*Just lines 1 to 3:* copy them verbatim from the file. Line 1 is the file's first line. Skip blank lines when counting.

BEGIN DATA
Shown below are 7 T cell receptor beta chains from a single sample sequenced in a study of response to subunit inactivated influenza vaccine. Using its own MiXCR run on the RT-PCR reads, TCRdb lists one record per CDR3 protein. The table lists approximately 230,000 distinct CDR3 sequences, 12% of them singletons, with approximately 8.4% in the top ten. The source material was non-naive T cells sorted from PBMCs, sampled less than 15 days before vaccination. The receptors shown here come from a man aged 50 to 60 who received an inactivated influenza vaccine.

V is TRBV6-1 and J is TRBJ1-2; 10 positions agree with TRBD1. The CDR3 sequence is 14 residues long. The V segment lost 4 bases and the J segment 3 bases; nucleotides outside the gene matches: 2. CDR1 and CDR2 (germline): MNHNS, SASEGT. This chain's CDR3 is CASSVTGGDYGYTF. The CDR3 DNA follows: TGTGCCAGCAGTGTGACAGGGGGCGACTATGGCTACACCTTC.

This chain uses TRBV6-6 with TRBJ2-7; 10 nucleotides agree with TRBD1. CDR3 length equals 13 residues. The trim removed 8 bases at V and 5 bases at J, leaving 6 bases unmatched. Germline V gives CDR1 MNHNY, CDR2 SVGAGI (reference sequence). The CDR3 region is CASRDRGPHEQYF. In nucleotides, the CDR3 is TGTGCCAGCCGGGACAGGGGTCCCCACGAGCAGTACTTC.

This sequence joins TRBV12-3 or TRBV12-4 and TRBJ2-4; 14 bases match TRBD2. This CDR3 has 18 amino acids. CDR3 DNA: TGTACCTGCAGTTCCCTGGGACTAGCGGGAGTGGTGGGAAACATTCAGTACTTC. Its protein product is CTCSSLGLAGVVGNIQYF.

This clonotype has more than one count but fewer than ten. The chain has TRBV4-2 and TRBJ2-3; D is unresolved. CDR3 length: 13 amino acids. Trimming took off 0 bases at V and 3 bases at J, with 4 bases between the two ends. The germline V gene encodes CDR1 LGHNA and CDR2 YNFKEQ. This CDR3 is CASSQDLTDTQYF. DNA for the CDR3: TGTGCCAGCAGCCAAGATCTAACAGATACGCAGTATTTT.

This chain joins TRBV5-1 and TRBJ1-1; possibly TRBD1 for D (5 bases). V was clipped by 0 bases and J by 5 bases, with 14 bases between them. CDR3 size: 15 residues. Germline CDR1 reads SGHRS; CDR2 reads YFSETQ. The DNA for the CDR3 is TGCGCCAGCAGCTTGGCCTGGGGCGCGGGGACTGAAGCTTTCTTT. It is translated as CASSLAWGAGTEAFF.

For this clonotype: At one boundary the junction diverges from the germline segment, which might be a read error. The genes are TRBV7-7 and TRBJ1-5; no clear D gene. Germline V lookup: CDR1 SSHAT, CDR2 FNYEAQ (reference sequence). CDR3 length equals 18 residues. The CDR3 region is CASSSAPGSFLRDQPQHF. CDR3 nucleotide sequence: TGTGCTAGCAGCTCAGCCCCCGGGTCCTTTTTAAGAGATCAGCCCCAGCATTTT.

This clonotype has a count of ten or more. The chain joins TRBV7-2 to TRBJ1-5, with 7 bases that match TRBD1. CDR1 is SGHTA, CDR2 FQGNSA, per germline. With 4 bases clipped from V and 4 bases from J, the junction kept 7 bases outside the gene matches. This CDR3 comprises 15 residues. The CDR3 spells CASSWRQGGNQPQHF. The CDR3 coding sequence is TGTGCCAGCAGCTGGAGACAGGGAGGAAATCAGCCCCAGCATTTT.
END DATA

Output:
Shown below are 7 T cell receptor beta chains from a single sample sequenced in a study of response to subunit inactivated influenza vaccine. Using its own MiXCR run on the RT-PCR reads, TCRdb lists one record per CDR3 protein. The table lists approximately 230,000 distinct CDR3 sequences, 12% of them singletons, with approximately 8.4% in the top ten. The source material was non-naive T cells sorted from PBMCs, sampled less than 15 days before vaccination. The receptors shown here come from a man aged 50 to 60 who received an inactivated influenza vaccine.

V is TRBV6-1 and J is TRBJ1-2; 10 positions agree with TRBD1. The CDR3 sequence is 14 residues long. The V segment lost 4 bases and the J segment 3 bases; nucleotides outside the gene matches: 2. CDR1 and CDR2 (germline): MNHNS, SASEGT. This chain's CDR3 is CASSVTGGDYGYTF. The CDR3 DNA follows: TGTGCCAGCAGTGTGACAGGGGGCGACTATGGCTACACCTTC.

This chain uses TRBV6-6 with TRBJ2-7; 10 nucleotides agree with TRBD1. CDR3 length equals 13 residues. The trim removed 8 bases at V and 5 bases at J, leaving 6 bases unmatched. Germline V gives CDR1 MNHNY, CDR2 SVGAGI (reference sequence). The CDR3 region is CASRDRGPHEQYF. In nucleotides, the CDR3 is TGTGCCAGCCGGGACAGGGGTCCCCACGAGCAGTACTTC.